Sunday, 18 August 2013

Difficulty Living With HIV And Neuropathy: A Personal Account

Today's post from (see link below) is a powerful personal account of living with HIV and AIDS (including severe neuropathy) in 2013. Not everybody sails through the rest of their lives on one HIV pill per day and very many people still have problems from side effects, or damage from earlier medication regimes, or from secondary conditions brought about by the virus itself. This account is a reminder that even with neuropathy in your life, you may still count yourself lucky that things are not a whole lot worse. Well worth a read.

Anatomy of An Illness (Part 1)
by Roger Goodman M.Div. Published on August 1st, 2013 | by Healthy Gay Lifestyles

I have not felt at all well for the last three weeks. I am running a low-grade fever of 99.5-100.2. My normal temperature is 97.1, so going up to 99.5 – 100.2 is , for me, running a fever. I am sweating all over my body with a permanent sheen of light sweat covering every inch of me. Along with the sweating I also have chills. I am also itching like crazy all over my body but the worst part is on the top of my hands and around the tops of my ears on my head. I just feel lousy and I don’t know what is going on with my body so I am a little freaked out. I always get a little freaked out when I begin to get sick, because I don’t know what it is going to lead to. The last time I felt sick it ended up to be severe sepsis that required a stay in the ICU. I don’t want that to happen again. I just wish something would break, either get sicker and need to be hospitalized or get completely well at home and not have the low-grade fever, headache, weakness in my legs, severe body pain, and itchiness that is part of what’s bothering me. I am so depressed and I don’t know if it is because I feel sick and cannot sleep during the night, or if I cannot sleep during the night, because I am depressed. I don’t know which is the catalyst for which.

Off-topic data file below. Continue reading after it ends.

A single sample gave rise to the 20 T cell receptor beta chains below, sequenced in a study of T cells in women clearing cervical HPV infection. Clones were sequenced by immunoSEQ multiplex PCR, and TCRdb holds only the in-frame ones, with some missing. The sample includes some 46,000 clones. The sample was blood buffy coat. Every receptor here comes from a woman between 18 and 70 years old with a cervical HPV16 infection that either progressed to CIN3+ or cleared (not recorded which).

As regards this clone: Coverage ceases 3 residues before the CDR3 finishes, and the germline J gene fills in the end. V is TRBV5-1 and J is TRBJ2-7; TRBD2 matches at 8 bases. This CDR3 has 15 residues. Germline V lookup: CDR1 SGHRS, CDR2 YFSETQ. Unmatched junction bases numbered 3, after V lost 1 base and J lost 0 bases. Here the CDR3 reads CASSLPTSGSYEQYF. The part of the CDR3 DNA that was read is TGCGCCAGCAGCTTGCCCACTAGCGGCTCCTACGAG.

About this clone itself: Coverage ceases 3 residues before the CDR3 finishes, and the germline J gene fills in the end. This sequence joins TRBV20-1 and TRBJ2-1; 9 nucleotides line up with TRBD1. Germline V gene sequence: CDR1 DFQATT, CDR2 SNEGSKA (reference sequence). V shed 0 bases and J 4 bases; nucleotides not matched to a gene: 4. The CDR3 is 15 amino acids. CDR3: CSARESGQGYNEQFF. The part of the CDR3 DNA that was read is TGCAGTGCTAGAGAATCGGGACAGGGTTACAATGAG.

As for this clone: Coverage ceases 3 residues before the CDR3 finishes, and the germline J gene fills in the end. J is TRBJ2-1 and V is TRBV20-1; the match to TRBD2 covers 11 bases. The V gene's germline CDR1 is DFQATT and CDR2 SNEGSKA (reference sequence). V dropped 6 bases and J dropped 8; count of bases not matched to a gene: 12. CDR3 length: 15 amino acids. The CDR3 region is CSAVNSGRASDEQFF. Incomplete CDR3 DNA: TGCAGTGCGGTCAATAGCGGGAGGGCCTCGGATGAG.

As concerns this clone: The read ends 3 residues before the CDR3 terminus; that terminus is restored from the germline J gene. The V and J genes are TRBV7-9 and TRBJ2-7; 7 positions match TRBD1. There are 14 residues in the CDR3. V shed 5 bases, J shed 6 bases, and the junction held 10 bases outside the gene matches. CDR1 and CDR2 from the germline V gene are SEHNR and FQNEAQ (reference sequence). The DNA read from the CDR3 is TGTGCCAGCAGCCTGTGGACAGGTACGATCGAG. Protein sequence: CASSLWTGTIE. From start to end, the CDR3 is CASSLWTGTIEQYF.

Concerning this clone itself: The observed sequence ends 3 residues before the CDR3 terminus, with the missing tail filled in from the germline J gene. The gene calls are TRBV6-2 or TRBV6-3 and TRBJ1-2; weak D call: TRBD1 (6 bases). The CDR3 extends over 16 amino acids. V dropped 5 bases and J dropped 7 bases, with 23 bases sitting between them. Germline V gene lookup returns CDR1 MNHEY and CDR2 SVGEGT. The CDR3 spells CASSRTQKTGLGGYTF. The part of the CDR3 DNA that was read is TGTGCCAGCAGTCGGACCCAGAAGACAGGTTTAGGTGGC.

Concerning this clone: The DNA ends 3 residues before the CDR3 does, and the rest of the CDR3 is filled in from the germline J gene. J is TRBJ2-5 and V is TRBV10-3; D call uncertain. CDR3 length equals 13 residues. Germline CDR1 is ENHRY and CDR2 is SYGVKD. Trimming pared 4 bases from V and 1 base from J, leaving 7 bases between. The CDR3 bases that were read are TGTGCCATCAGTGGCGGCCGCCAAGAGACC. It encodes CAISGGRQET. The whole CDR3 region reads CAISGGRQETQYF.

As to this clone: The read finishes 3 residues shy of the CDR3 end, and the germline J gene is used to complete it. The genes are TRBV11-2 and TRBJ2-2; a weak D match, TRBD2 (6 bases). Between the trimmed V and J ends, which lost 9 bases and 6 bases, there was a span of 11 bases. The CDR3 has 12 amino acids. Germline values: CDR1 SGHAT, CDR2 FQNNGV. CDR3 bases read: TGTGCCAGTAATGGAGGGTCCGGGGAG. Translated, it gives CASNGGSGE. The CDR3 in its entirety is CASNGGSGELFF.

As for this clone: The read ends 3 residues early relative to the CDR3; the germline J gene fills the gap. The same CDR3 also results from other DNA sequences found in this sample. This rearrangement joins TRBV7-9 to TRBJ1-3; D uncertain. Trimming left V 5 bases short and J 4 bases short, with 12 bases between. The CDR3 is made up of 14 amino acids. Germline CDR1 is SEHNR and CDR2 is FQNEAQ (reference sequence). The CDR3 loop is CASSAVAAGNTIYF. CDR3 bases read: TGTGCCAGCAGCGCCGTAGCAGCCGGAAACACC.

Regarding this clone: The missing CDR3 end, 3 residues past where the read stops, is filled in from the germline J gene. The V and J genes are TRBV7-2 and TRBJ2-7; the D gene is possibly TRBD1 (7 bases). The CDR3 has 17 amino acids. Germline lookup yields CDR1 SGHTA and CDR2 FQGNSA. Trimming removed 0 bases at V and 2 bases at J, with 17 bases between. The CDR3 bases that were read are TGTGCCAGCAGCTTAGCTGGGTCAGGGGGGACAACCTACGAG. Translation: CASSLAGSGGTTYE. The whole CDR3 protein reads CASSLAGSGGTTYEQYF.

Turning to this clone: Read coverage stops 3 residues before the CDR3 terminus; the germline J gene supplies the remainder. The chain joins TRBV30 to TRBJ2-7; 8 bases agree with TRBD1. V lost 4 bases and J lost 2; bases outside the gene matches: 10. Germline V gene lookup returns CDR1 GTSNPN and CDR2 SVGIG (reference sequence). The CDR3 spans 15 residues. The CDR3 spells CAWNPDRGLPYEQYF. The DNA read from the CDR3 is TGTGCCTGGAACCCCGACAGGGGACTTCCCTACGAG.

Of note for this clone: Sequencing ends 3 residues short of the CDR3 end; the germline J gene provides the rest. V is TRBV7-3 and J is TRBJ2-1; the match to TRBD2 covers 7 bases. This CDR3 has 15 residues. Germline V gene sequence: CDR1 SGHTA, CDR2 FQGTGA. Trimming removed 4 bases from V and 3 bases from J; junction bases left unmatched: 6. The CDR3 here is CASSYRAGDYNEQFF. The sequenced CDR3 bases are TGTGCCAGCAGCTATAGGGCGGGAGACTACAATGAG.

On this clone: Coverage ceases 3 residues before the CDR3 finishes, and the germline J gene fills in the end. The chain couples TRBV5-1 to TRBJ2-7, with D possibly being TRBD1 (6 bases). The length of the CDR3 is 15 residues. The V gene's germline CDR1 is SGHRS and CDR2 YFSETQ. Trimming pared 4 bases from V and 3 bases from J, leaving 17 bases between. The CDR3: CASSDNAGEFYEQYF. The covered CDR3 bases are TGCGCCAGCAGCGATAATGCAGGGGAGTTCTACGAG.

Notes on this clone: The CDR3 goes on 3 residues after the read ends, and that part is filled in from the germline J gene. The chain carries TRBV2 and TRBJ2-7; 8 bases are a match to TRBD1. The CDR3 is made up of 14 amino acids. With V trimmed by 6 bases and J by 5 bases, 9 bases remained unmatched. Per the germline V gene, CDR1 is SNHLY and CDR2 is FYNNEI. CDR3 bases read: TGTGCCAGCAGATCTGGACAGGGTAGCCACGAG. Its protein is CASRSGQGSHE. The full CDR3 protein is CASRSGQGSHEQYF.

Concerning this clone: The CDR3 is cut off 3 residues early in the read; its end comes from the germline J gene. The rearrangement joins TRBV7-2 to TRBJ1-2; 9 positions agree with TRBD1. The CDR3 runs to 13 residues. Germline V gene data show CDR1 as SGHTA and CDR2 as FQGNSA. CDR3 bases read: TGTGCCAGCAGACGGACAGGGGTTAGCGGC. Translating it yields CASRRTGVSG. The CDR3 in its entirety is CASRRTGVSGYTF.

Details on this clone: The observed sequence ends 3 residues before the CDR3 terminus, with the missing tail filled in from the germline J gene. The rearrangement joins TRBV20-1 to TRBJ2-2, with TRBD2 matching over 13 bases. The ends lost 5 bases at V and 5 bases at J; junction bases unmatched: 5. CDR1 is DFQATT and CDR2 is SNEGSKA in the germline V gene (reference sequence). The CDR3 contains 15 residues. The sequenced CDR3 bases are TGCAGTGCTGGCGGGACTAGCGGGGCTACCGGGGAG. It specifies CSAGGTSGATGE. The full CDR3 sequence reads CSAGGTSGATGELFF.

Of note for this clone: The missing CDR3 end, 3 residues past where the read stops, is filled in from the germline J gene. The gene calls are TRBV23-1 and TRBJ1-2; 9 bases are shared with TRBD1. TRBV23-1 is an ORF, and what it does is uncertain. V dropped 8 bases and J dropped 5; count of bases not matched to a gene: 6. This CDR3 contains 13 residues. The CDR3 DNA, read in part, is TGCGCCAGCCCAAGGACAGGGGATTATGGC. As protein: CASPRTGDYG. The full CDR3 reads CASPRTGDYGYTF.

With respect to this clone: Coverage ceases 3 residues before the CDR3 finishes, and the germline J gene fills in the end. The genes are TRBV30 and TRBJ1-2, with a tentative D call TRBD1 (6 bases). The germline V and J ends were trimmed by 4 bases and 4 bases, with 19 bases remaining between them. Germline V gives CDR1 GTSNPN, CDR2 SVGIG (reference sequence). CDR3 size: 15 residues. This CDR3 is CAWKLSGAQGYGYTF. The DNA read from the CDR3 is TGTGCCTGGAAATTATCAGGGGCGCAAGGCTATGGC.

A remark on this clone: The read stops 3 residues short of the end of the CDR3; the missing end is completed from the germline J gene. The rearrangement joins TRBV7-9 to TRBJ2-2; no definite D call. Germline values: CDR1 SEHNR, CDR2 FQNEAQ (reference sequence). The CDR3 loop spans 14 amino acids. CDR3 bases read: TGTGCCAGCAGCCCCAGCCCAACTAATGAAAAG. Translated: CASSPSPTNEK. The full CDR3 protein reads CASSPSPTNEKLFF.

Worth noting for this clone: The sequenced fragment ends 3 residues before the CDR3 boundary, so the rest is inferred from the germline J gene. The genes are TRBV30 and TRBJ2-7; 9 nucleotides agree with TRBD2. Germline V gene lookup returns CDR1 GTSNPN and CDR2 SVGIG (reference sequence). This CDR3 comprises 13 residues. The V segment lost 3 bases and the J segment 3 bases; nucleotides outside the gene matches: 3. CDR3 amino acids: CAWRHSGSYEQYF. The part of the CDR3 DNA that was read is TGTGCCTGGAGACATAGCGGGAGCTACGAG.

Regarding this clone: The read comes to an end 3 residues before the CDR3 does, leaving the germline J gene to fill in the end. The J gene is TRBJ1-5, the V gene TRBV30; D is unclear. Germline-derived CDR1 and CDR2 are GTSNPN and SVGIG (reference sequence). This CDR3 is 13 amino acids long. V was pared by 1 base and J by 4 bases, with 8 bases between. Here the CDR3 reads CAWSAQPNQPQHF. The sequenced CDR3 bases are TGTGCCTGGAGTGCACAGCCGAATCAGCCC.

Living with AIDS is a terrible thing. The consensus is that AIDS is over, that the epidemic is a thing of the past, but I and my friends who live with the disease know better. We get very sick from odd infections that always seem to need hospitalization. This never happened before I was diagnosed from my first opportunistic infection in 1995-96 when I had Herpes Simplex Virus Encephalopathy and went into a ten-day coma and died, but from which I came back to life. I slipped into the coma on Christmas Eve, 1995 and woke up ten days later in January 1996. I came back from death because I had much transformational work to do with the Queer community. My book and my film are important parts of that work. I completely missed Christmas and New Year’s Eve that year (my chosen family and I celebrated Christmas after I woke up from death and was back to a regular room in Unit 371 at Advocate Illinois Masonic Medical Center, the incredible AIDS Unit during the 80′s and 90′s which became my second address for seven years). For those years I fought for my life against deadly infections, including Kaposi’s Sarcoma for which I received radiation treatments and chemotherapy for three years. That all ended in 2002, but since then I have been hospitalized probably twelve times with various pneumonias, bouts of severe bronchitis, and COPD as well as general, critical bacterial infections. These come and go, but there is the ever-present Parkinsonism that fells me on a daily basis. My neurologist says I have it because of the trauma to my brain from the Encephalopathy. So, I take medication and use marijuana medicinally to stop the tremors, the rigidity in my joints, and to improve my cognition, but I still have a hard time using eating utensils and writing. My handwriting is illegible, so I type everything I have to write and when that is impossible I use Dragon for Mac, a voice recognition software, to speak what I have to write.